This innovative book presents new research on the increasingly important need to account for the use of resources, and the dispersion of waste materials. It considers resource accounting both at the process level and at the materials level, and in addition offers policy suggestions for waste and resource accounting.
The book opens with an introduction to industrial metabolism and its various implications. It then goes on to examine resource accounting at the national and sectoral level, through the systematic application of the mass-balance principle to estimate materials losses at different stages of the production process. It then examines one cluster of industries (related to chlorine) in greater detail. At the process level the use of chemical process simulation software in the estimation of waste emissions is examined, specifically focusing on cases where emissions data is unavailable or unreliable. Finally it introduces, for the first time, a common single measure for evaluating and comparing process or sectoral resource and waste flows between time periods, between sectors and between regions and nations. This measure is known as exergy, and although not new in itself, it has never before been used systematically for these purposes. In conclusion the author summarizes the main problems of resource and waste accounting and offers some policy recommendations for the implementation of accounting for resources.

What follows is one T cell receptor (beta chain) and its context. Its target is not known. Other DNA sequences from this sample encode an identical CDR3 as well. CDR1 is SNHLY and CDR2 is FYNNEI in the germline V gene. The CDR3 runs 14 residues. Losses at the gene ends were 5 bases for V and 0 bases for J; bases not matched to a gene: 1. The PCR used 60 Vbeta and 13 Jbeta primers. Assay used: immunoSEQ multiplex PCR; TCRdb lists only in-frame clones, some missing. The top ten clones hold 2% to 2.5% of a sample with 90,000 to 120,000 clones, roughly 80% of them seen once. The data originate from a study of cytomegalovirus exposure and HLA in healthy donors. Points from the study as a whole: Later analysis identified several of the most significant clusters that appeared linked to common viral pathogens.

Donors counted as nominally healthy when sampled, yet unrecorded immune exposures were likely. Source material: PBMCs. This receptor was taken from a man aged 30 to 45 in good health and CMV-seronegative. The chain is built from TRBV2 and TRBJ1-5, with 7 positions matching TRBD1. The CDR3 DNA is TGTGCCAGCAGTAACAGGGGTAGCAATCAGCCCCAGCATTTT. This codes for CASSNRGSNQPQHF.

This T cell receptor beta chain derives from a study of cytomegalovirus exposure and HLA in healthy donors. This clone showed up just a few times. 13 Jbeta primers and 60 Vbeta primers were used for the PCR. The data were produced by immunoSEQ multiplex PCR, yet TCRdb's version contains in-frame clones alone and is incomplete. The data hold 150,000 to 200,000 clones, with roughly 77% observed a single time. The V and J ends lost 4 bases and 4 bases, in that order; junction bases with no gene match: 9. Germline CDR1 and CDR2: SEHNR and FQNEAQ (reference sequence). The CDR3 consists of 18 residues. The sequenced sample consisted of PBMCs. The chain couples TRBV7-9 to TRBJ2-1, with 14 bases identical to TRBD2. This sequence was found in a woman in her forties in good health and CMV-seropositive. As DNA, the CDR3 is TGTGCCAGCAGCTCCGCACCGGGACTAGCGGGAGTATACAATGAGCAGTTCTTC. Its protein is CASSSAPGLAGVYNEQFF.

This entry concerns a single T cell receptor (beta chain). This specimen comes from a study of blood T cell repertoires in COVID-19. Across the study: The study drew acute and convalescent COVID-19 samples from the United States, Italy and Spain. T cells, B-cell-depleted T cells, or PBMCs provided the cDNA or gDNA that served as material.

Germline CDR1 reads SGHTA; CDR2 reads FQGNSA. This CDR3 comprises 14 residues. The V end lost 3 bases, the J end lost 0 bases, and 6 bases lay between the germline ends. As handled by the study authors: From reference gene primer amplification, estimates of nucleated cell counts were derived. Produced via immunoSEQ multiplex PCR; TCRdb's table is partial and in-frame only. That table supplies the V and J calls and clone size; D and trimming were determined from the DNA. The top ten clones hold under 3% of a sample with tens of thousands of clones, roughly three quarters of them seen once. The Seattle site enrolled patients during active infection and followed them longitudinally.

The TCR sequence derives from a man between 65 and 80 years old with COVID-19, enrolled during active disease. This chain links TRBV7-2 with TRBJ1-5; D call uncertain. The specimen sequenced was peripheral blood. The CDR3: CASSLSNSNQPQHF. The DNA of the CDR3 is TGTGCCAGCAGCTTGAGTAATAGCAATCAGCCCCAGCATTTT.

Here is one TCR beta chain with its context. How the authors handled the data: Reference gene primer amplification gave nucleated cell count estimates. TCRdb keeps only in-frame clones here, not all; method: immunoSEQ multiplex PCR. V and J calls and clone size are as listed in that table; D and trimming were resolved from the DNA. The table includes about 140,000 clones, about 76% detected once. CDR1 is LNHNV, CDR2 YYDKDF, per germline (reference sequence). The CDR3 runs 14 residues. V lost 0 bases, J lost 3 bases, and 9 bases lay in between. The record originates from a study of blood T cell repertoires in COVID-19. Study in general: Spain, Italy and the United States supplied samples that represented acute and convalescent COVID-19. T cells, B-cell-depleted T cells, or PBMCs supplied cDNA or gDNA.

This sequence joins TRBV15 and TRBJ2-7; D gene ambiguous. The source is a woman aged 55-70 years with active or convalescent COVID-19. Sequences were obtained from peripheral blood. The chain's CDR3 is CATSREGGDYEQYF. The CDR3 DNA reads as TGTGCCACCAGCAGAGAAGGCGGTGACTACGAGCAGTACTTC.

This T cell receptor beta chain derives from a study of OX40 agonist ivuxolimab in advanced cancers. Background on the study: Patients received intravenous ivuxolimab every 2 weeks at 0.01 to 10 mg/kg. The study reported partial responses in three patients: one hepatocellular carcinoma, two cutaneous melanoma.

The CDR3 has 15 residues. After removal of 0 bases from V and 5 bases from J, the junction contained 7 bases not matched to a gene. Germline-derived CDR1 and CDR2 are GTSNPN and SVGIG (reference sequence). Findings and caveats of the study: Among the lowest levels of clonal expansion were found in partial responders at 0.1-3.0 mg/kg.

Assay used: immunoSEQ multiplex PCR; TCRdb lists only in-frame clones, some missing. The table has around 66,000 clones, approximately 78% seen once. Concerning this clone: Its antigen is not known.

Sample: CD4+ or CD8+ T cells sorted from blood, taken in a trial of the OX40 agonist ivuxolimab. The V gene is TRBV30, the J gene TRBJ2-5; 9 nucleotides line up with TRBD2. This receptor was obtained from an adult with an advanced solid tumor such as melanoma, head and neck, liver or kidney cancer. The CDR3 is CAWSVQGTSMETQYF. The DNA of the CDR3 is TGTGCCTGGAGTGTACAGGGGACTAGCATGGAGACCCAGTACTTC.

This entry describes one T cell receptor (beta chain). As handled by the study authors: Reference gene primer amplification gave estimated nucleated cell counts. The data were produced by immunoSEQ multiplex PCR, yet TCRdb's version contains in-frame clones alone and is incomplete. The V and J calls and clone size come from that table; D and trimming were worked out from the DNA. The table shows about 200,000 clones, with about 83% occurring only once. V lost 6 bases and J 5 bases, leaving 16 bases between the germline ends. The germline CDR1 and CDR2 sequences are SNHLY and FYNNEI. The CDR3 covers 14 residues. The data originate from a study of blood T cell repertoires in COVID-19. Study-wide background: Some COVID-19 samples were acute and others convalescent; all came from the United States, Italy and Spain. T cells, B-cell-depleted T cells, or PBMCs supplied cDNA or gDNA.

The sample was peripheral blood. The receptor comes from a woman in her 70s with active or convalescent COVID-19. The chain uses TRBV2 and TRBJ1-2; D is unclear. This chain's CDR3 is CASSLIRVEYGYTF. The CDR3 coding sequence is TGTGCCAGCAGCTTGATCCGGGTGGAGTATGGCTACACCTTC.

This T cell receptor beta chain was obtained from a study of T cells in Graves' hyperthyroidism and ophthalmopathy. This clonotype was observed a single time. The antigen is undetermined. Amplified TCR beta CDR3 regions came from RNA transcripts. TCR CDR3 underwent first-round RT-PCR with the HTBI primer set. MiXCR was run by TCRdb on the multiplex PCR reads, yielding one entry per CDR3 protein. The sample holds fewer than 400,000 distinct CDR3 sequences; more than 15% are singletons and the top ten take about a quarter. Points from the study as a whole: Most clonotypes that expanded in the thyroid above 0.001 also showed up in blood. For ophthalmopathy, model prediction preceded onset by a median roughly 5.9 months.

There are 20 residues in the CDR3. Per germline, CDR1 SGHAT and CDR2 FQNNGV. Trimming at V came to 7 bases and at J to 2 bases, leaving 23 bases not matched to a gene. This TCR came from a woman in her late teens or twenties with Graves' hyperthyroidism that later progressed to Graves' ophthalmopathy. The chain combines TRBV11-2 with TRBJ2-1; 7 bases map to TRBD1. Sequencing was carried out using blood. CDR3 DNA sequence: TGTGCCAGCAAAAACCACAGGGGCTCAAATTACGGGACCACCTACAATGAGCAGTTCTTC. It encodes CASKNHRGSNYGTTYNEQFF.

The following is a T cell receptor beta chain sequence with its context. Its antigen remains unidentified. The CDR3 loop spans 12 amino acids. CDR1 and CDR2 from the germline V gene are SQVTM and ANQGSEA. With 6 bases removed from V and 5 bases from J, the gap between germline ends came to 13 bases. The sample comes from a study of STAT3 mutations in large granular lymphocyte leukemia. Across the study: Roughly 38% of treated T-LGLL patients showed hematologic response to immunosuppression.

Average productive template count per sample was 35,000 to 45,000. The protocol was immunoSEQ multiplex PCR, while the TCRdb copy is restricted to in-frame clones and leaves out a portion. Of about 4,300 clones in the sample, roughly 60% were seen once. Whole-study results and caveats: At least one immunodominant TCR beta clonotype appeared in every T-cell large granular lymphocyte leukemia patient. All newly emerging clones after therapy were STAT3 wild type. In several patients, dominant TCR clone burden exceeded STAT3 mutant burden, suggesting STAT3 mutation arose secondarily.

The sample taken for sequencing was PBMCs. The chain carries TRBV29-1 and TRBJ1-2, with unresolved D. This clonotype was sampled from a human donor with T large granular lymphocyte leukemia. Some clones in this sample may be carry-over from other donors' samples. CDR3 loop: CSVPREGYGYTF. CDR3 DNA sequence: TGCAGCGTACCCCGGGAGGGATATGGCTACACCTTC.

Accounting for Resources ,1 will be welcomed by environmental managers and scientists, economists, practitioners and government policymakers.
Robert U. Ayres, Novartis Professor (Emeritus) of Management and the Environment, INSEAD, France and Institute Scholar, International Institute for Applied Systems Analysis (IIASA), Austria and Leslie W. Ayres, Research Associate, Centre for Management of Environmental Resources, INSEAD, France
Contents: 1. Background: Industrial Metabolism and Materials Flow Analysis (MFA) 2. Agricultural Industries 3. Forest Industries 4. Extractive Materials: Fuels 5. Extractive Materials: Minerals and Metals 6. Chemical Industry Material Flows and Wastes: Inorganic Chemicals 7. Chemical Industry Material Flows and Wastes: Organic Chemicals 8. Lost Mass, Wastes and Toxic or Hazardous Emissions 9. Counting with Dollars: From Mass-Flow to Input-Output